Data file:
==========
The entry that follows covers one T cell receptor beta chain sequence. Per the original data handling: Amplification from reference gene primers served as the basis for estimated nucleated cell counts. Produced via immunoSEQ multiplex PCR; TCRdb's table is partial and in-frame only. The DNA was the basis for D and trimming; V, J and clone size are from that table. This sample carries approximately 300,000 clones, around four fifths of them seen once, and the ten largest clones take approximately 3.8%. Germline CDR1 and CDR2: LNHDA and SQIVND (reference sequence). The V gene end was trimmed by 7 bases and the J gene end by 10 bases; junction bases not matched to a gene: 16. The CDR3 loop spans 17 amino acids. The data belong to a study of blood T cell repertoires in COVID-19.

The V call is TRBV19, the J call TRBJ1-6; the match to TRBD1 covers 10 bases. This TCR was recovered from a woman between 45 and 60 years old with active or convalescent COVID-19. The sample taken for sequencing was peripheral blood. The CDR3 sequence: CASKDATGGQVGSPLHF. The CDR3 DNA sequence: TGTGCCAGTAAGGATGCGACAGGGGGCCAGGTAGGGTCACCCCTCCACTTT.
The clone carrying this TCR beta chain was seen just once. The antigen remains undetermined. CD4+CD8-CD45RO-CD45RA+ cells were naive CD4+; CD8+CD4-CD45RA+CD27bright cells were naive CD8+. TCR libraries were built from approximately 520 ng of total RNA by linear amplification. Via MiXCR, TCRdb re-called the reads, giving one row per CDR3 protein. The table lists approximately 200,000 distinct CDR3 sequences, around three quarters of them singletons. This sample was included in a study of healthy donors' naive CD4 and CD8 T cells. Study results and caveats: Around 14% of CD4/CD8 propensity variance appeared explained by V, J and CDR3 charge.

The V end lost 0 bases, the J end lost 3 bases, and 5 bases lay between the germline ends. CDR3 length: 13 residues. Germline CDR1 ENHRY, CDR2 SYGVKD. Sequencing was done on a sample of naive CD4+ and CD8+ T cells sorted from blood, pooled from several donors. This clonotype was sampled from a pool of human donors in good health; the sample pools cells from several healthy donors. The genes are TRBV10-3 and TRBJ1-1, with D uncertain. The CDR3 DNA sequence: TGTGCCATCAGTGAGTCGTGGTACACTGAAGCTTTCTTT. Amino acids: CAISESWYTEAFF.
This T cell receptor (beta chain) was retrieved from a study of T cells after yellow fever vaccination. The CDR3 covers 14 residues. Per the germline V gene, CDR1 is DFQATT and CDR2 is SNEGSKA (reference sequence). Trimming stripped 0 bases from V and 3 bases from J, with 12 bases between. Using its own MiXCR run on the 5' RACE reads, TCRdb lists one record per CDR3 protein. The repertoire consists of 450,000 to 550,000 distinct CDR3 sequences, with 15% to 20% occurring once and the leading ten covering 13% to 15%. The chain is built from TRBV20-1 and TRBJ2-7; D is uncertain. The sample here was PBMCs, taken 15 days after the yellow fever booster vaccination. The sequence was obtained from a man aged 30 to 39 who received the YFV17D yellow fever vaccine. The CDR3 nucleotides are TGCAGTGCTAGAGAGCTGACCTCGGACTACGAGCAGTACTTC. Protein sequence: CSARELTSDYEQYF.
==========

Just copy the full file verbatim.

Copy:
The entry that follows covers one T cell receptor beta chain sequence. Per the original data handling: Amplification from reference gene primers served as the basis for estimated nucleated cell counts. Produced via immunoSEQ multiplex PCR; TCRdb's table is partial and in-frame only. The DNA was the basis for D and trimming; V, J and clone size are from that table. This sample carries approximately 300,000 clones, around four fifths of them seen once, and the ten largest clones take approximately 3.8%. Germline CDR1 and CDR2: LNHDA and SQIVND (reference sequence). The V gene end was trimmed by 7 bases and the J gene end by 10 bases; junction bases not matched to a gene: 16. The CDR3 loop spans 17 amino acids. The data belong to a study of blood T cell repertoires in COVID-19.

The V call is TRBV19, the J call TRBJ1-6; the match to TRBD1 covers 10 bases. This TCR was recovered from a woman between 45 and 60 years old with active or convalescent COVID-19. The sample taken for sequencing was peripheral blood. The CDR3 sequence: CASKDATGGQVGSPLHF. The CDR3 DNA sequence: TGTGCCAGTAAGGATGCGACAGGGGGCCAGGTAGGGTCACCCCTCCACTTT.
The clone carrying this TCR beta chain was seen just once. The antigen remains undetermined. CD4+CD8-CD45RO-CD45RA+ cells were naive CD4+; CD8+CD4-CD45RA+CD27bright cells were naive CD8+. TCR libraries were built from approximately 520 ng of total RNA by linear amplification. Via MiXCR, TCRdb re-called the reads, giving one row per CDR3 protein. The table lists approximately 200,000 distinct CDR3 sequences, around three quarters of them singletons. This sample was included in a study of healthy donors' naive CD4 and CD8 T cells. Study results and caveats: Around 14% of CD4/CD8 propensity variance appeared explained by V, J and CDR3 charge.

The V end lost 0 bases, the J end lost 3 bases, and 5 bases lay between the germline ends. CDR3 length: 13 residues. Germline CDR1 ENHRY, CDR2 SYGVKD. Sequencing was done on a sample of naive CD4+ and CD8+ T cells sorted from blood, pooled from several donors. This clonotype was sampled from a pool of human donors in good health; the sample pools cells from several healthy donors. The genes are TRBV10-3 and TRBJ1-1, with D uncertain. The CDR3 DNA sequence: TGTGCCATCAGTGAGTCGTGGTACACTGAAGCTTTCTTT. Amino acids: CAISESWYTEAFF.
This T cell receptor (beta chain) was retrieved from a study of T cells after yellow fever vaccination. The CDR3 covers 14 residues. Per the germline V gene, CDR1 is DFQATT and CDR2 is SNEGSKA (reference sequence). Trimming stripped 0 bases from V and 3 bases from J, with 12 bases between. Using its own MiXCR run on the 5' RACE reads, TCRdb lists one record per CDR3 protein. The repertoire consists of 450,000 to 550,000 distinct CDR3 sequences, with 15% to 20% occurring once and the leading ten covering 13% to 15%. The chain is built from TRBV20-1 and TRBJ2-7; D is uncertain. The sample here was PBMCs, taken 15 days after the yellow fever booster vaccination. The sequence was obtained from a man aged 30 to 39 who received the YFV17D yellow fever vaccine. The CDR3 nucleotides are TGCAGTGCTAGAGAGCTGACCTCGGACTACGAGCAGTACTTC. Protein sequence: CSARELTSDYEQYF.